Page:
This made the news in Israel, but The New York Times remained silent. It had nothing to say when the 28 EU consulates took part in an act of solidarity with Susiya. It made no mention of the Eshoo letter. Now it has studiously avoided the remarks by Kirby at the state department last week.

The Times would prefer to say nothing about the case of Susiya, which exposes the Israeli occupation in all its worst manifestations. To report the full story would damage the fictional narrative promoted by Israel and the Times: that the West Bank is “disputed territory” fought over by two equal sides and Palestinians are terrorizing the settlers.

If the pressure becomes great enough, if other mainstream media begin to report on the threats to Susiya and the protests at the highest levels of the U.S. government, the Times may have to relent. Then it will be instructive to see how it manages to play catch-up and, we expect, strive to give the story an Israeli spin.

Barbara Erickson

[On 7-21-15 a search with the key word “Susiya” turned up a Reuters story on the Times website. Previous searches had yielded nothing more than a 2008 feature story involving the village. The Reuters story did not appear on the site’s World or Middle East pages. In other words, it was well hidden, but the Times can claim to have “covered” the issue. Here’s the link to the Reuters story:  http://www.nytimes.com/reuters/2015/07/20/world/middleeast/20reuters-palestinians-israel-susya.html?_r=0]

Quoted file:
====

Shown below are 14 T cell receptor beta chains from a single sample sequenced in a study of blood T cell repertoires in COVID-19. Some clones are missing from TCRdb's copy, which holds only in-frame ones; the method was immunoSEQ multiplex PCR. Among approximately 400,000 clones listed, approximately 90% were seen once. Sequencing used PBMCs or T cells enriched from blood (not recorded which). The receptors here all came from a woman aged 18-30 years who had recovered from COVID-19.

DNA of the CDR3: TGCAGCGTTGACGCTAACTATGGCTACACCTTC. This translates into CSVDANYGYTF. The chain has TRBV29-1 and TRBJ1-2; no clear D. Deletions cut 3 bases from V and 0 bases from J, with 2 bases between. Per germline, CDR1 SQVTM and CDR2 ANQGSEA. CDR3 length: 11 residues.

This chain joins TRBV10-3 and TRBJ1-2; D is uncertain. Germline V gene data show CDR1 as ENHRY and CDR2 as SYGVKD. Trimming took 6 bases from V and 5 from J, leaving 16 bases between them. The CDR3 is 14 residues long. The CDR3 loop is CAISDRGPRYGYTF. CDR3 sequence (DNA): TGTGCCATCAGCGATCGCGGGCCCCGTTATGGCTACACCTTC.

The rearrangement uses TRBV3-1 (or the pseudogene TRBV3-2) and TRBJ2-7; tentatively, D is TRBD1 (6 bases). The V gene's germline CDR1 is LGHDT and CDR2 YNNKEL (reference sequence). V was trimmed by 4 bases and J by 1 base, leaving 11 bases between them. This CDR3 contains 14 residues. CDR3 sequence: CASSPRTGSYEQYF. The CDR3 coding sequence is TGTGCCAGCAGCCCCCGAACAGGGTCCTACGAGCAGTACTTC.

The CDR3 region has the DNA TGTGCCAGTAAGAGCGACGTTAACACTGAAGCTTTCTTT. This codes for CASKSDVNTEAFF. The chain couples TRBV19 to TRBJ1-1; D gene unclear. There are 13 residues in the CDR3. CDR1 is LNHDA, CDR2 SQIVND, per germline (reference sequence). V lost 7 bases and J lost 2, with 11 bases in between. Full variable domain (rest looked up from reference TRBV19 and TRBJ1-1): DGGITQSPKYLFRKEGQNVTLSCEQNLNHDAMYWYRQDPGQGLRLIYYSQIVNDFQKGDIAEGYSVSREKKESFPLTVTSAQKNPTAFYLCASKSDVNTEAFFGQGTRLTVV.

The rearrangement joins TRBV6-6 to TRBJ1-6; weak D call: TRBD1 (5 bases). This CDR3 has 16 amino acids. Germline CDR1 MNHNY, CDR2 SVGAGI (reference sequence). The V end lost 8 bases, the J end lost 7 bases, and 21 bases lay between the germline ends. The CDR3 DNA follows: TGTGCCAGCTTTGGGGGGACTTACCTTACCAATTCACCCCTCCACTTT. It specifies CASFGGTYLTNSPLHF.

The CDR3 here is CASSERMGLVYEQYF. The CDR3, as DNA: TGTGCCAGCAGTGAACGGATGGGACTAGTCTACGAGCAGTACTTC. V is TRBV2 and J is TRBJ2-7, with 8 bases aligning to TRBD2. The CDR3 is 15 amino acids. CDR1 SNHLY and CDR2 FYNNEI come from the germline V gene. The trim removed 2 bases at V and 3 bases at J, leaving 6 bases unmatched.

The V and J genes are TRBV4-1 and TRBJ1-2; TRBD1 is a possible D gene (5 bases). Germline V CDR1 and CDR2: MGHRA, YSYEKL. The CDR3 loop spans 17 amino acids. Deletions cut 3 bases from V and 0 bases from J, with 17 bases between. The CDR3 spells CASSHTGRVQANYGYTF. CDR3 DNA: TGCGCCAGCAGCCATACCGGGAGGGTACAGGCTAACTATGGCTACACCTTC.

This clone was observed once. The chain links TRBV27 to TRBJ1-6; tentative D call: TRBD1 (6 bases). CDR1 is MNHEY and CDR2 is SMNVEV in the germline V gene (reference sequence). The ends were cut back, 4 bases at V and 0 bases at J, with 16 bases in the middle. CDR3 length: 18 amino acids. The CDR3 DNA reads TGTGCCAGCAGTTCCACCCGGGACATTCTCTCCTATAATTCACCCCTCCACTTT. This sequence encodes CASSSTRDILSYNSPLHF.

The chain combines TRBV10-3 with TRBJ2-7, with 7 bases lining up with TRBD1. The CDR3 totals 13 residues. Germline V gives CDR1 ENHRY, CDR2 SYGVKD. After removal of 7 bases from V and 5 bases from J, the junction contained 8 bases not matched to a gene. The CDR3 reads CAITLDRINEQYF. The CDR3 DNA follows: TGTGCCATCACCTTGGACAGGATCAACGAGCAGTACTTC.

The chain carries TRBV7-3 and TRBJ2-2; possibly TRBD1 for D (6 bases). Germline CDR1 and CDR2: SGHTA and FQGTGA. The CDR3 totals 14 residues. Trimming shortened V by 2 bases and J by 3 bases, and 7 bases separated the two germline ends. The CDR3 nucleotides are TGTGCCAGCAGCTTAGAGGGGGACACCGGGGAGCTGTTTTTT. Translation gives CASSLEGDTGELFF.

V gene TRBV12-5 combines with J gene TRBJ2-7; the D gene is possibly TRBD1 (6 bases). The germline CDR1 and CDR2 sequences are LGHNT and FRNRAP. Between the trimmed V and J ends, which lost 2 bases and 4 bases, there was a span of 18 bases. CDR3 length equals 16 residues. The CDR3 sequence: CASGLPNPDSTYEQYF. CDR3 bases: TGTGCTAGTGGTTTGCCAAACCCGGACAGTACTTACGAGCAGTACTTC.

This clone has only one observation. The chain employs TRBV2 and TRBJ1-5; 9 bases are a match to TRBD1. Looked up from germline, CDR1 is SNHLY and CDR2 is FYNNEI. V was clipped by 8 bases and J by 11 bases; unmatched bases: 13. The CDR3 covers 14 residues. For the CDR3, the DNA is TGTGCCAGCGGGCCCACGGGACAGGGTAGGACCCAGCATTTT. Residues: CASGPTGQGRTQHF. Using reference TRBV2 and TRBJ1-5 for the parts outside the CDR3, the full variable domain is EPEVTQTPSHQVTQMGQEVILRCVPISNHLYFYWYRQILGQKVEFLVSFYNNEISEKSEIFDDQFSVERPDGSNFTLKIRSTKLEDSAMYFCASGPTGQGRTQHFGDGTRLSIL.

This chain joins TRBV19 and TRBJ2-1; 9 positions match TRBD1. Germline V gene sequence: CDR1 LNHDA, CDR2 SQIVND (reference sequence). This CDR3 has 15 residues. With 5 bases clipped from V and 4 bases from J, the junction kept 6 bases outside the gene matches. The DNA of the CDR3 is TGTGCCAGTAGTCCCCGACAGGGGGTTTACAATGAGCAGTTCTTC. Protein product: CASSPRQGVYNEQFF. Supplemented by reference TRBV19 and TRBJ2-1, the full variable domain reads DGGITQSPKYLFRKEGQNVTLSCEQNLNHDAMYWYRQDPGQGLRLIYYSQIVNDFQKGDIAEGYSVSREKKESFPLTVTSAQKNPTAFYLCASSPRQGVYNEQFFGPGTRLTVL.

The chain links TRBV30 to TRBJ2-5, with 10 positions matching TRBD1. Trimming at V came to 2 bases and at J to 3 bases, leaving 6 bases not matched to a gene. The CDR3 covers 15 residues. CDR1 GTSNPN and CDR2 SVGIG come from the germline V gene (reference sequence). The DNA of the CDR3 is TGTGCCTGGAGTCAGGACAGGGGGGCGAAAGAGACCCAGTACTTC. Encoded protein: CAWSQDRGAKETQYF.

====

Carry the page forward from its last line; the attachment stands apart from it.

Israeli Racism on Trial in the Strange Case of Two Missing Men

A full 10 months after Ethiopian Israeli Avera Mengistu made his way into Gaza, not to be heard from since, officials have allowed his name to appear in print, and The New York Times has offered us a report that promotes Israeli spin, omitting key details and glossing over the government’s unsavory role in this strange tale.

Isabel Kershner tells us that Israeli officials, lifting a gag order on the story, announced that Mengistu and a second Israeli citizen, a Palestinian, were being held in Gaza. Officials said Mengistu crossed into Gaza voluntarily on Sept. 7, but they had nothing more to report about the other man.